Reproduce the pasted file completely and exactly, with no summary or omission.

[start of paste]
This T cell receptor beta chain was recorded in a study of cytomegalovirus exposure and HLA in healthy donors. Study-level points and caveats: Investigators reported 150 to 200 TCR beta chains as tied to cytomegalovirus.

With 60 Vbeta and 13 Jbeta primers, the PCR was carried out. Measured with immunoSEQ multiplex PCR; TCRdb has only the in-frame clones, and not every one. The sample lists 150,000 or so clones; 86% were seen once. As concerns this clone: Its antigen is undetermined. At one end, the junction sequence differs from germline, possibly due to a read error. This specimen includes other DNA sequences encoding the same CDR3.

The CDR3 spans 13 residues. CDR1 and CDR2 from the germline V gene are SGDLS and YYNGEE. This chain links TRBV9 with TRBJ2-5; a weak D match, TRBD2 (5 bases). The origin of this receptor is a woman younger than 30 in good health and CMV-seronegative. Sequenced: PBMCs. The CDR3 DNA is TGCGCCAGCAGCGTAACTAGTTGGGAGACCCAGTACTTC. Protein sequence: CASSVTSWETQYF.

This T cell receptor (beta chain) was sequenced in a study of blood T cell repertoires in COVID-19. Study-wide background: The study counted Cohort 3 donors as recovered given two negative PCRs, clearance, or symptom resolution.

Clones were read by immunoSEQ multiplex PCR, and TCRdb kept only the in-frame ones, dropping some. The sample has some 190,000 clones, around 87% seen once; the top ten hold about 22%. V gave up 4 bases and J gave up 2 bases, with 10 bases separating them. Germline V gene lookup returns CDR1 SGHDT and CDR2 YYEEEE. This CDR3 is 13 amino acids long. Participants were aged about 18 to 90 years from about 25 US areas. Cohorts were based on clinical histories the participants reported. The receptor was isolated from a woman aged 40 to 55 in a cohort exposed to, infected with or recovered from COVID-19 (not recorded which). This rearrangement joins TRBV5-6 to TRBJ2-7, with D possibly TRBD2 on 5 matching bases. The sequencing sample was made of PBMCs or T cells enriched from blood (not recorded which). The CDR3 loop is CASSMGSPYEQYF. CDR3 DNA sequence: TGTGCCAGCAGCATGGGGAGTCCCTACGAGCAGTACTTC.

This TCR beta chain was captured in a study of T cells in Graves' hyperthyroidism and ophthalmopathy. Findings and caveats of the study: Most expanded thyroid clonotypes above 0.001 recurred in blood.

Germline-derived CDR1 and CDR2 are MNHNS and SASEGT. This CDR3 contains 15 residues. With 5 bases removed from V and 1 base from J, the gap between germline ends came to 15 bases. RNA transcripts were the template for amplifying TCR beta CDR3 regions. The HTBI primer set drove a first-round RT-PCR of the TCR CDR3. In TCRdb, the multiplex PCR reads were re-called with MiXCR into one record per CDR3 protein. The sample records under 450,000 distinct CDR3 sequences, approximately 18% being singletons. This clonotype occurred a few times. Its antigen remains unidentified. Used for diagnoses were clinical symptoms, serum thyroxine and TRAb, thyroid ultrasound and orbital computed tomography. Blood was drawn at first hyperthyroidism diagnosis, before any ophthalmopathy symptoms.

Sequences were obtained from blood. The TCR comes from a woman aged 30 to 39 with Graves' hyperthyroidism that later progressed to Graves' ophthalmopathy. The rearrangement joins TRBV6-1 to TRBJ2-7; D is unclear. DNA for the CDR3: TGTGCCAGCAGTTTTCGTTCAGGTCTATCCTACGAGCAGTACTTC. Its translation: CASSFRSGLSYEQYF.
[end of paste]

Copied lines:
This T cell receptor beta chain was recorded in a study of cytomegalovirus exposure and HLA in healthy donors. Study-level points and caveats: Investigators reported 150 to 200 TCR beta chains as tied to cytomegalovirus.

With 60 Vbeta and 13 Jbeta primers, the PCR was carried out. Measured with immunoSEQ multiplex PCR; TCRdb has only the in-frame clones, and not every one. The sample lists 150,000 or so clones; 86% were seen once. As concerns this clone: Its antigen is undetermined. At one end, the junction sequence differs from germline, possibly due to a read error. This specimen includes other DNA sequences encoding the same CDR3.

The CDR3 spans 13 residues. CDR1 and CDR2 from the germline V gene are SGDLS and YYNGEE. This chain links TRBV9 with TRBJ2-5; a weak D match, TRBD2 (5 bases). The origin of this receptor is a woman younger than 30 in good health and CMV-seronegative. Sequenced: PBMCs. The CDR3 DNA is TGCGCCAGCAGCGTAACTAGTTGGGAGACCCAGTACTTC. Protein sequence: CASSVTSWETQYF.

This T cell receptor (beta chain) was sequenced in a study of blood T cell repertoires in COVID-19. Study-wide background: The study counted Cohort 3 donors as recovered given two negative PCRs, clearance, or symptom resolution.

Clones were read by immunoSEQ multiplex PCR, and TCRdb kept only the in-frame ones, dropping some. The sample has some 190,000 clones, around 87% seen once; the top ten hold about 22%. V gave up 4 bases and J gave up 2 bases, with 10 bases separating them. Germline V gene lookup returns CDR1 SGHDT and CDR2 YYEEEE. This CDR3 is 13 amino acids long. Participants were aged about 18 to 90 years from about 25 US areas. Cohorts were based on clinical histories the participants reported. The receptor was isolated from a woman aged 40 to 55 in a cohort exposed to, infected with or recovered from COVID-19 (not recorded which). This rearrangement joins TRBV5-6 to TRBJ2-7, with D possibly TRBD2 on 5 matching bases. The sequencing sample was made of PBMCs or T cells enriched from blood (not recorded which). The CDR3 loop is CASSMGSPYEQYF. CDR3 DNA sequence: TGTGCCAGCAGCATGGGGAGTCCCTACGAGCAGTACTTC.

This TCR beta chain was captured in a study of T cells in Graves' hyperthyroidism and ophthalmopathy. Findings and caveats of the study: Most expanded thyroid clonotypes above 0.001 recurred in blood.

Germline-derived CDR1 and CDR2 are MNHNS and SASEGT. This CDR3 contains 15 residues. With 5 bases removed from V and 1 base from J, the gap between germline ends came to 15 bases. RNA transcripts were the template for amplifying TCR beta CDR3 regions. The HTBI primer set drove a first-round RT-PCR of the TCR CDR3. In TCRdb, the multiplex PCR reads were re-called with MiXCR into one record per CDR3 protein. The sample records under 450,000 distinct CDR3 sequences, approximately 18% being singletons. This clonotype occurred a few times. Its antigen remains unidentified. Used for diagnoses were clinical symptoms, serum thyroxine and TRAb, thyroid ultrasound and orbital computed tomography. Blood was drawn at first hyperthyroidism diagnosis, before any ophthalmopathy symptoms.

Sequences were obtained from blood. The TCR comes from a woman aged 30 to 39 with Graves' hyperthyroidism that later progressed to Graves' ophthalmopathy. The rearrangement joins TRBV6-1 to TRBJ2-7; D is unclear. DNA for the CDR3: TGTGCCAGCAGTTTTCGTTCAGGTCTATCCTACGAGCAGTACTTC. Its translation: CASSFRSGLSYEQYF.